BILLIONAIRE ELON MUSK RUNS HIS BUSINESS LIKE A WORKER ABUSE CENTER

Elon Musk’s SpaceX is fined over ‘near amputation’ of employee’s foot at Washington factory – adding to at least 600 injuries like crushed limbs, head wounds and one death

SpaceX injuries were six times higher than the industry average, Reuters found. But the under $51k in safety fines have barely dented SpaceX’s $11.8 billion in NASA contracts

Elon Musk’s SpaceX is fined over ‘near amputation’ of employee’s foot at Washington factory – adding to at least 600 injuries like crushed limbs, head wounds and one death

  • SpaceX injuries were six times higher than the industry average, Reuters found
  • Some worker injuries led to concussions, legal blindness, one coma and worse
  • Under $51k in safety fines barely dent SpaceX’s $11.8 billion in NASA contracts
  • READ MORE: SpaceX fined just $18k for blown engine valve leaving man in coma

– Elon Musk cares only about his own glory and cares nothing about workers!

A SpaceX worker suffered a ‘near amputation’ of his foot while working at billionaire owner Elon Musk‘s factory in Washington.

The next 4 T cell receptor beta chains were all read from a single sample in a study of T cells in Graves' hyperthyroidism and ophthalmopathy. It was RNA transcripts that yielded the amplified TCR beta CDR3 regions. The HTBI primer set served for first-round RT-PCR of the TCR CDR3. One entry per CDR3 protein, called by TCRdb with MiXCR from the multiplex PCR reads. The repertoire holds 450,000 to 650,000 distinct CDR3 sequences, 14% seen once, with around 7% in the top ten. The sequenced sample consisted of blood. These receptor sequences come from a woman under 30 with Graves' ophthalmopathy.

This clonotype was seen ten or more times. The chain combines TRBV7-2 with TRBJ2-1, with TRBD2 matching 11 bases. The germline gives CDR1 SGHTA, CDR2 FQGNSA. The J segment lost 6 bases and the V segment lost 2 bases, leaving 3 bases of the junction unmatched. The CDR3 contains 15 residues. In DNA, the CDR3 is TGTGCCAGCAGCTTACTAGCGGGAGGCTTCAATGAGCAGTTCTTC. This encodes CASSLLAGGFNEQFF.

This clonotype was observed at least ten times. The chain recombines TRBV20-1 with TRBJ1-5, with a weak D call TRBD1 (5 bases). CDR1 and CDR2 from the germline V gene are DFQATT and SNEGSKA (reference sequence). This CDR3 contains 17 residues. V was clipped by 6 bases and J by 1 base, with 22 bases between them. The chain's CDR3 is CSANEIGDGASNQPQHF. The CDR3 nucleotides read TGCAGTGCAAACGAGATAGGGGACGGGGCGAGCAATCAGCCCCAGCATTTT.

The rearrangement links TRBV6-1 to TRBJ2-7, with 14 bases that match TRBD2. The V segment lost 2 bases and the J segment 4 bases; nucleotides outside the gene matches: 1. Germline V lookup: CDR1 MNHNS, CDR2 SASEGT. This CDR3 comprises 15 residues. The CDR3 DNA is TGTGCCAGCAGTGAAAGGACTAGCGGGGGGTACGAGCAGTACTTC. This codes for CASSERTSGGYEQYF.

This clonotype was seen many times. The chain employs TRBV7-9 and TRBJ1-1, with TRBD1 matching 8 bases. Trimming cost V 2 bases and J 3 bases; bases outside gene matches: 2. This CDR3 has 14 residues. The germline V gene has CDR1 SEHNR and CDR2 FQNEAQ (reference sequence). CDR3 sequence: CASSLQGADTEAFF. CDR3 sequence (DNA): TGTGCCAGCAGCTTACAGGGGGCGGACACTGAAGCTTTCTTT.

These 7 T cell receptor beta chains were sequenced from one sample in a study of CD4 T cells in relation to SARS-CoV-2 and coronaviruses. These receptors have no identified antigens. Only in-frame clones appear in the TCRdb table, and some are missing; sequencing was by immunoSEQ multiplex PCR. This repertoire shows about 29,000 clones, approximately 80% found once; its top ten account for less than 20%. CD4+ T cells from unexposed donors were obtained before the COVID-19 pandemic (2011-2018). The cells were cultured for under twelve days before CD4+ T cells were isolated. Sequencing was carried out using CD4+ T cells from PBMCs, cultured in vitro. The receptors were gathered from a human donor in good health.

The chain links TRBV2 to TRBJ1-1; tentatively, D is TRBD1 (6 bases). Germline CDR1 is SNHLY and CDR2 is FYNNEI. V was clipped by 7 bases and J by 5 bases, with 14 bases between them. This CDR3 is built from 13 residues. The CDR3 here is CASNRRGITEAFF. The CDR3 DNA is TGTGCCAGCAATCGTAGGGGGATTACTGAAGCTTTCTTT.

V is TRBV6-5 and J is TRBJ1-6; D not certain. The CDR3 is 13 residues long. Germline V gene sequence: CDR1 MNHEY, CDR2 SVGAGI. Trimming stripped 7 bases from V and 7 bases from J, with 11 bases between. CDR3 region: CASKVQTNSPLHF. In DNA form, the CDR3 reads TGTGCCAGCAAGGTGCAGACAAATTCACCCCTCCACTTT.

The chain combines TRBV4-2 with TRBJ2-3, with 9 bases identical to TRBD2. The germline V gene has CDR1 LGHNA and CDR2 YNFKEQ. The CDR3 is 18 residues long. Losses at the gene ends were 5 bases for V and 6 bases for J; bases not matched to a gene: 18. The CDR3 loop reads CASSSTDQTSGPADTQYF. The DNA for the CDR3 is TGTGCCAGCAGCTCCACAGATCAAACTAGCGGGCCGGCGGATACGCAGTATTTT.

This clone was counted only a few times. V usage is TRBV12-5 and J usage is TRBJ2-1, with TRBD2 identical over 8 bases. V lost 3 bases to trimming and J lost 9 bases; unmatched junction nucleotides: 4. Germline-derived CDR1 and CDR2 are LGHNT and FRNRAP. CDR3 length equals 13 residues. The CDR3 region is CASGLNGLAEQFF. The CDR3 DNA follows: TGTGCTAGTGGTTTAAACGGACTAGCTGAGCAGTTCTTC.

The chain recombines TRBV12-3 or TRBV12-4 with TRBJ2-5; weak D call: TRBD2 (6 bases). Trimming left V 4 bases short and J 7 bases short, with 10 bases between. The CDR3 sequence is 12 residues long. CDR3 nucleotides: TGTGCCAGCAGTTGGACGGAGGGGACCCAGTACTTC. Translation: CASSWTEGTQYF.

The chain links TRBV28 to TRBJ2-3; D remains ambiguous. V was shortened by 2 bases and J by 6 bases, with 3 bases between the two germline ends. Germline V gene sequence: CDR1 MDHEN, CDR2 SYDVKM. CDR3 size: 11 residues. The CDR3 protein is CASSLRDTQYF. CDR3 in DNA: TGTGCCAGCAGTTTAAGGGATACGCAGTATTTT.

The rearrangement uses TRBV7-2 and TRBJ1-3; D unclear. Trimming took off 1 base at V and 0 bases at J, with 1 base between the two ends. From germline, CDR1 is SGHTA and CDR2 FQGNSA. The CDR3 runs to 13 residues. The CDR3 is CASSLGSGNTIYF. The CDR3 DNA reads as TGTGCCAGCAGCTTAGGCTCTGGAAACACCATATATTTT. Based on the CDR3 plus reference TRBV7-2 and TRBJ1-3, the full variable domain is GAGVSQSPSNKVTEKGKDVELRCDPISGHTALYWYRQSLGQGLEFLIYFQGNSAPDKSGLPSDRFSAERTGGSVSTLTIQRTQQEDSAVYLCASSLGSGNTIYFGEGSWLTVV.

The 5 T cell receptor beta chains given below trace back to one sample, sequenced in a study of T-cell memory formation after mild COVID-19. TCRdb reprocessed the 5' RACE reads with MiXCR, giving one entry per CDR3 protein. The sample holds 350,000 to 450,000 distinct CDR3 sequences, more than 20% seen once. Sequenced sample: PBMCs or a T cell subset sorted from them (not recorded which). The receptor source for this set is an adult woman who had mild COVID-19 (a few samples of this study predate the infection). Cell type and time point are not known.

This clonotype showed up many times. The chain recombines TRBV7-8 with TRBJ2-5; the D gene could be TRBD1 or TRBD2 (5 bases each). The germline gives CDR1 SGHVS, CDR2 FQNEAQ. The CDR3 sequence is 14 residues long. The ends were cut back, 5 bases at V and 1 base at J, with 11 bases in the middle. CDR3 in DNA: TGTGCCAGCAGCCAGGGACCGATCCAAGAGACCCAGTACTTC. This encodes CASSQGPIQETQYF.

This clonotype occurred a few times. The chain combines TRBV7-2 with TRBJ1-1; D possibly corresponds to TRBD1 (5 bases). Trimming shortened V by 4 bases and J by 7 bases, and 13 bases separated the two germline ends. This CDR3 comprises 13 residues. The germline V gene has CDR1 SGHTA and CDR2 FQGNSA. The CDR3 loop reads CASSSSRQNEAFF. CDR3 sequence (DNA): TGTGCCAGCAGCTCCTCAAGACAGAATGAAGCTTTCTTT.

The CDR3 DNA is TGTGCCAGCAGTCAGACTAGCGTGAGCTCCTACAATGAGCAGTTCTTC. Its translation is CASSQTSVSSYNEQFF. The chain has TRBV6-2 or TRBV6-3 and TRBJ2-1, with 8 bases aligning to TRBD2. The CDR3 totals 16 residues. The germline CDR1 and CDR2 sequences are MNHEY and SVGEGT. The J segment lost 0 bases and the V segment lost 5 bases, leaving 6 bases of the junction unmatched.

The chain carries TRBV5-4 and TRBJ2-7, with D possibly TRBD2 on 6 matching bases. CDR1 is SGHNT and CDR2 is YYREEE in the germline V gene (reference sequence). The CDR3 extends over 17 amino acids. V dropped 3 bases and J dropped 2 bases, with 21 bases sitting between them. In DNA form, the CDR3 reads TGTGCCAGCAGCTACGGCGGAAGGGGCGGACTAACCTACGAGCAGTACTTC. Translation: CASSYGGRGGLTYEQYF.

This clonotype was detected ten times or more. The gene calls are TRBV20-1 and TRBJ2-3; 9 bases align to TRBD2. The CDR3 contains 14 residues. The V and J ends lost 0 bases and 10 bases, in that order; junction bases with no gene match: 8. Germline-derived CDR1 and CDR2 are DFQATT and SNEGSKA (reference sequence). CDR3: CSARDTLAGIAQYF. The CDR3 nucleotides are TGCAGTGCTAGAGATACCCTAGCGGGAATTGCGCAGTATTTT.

The incident — which began when a roll of material fell and crushed a worker’s foot and resulted in a $3,600 fine from regulators — joins no less than 600 previously unreported injuries unearthed late last year, including over one hundred cases with severe damage and at least one death.

That investigative report by Reuters tallied four concussions, 17 cases where hands or fingers were ‘crushed,’ eight that required amputations, five electrocutions, 29 cases with broken or dislocated bones, and many more.

But, despite SpaceX’s far-above-average rate of worker injuries, Musk’s firm has faced less than $51,000 in government penalties, a drop in the bucket alongside the $11.8 billion in NASA contracts it has enjoyed since its founding in 2002.

One disaffected former employee, Travis Carson, has described ‘SpaceX’s idea of safety is: “We’ll let you decide what’s safe for you,” which really means there was no accountability.’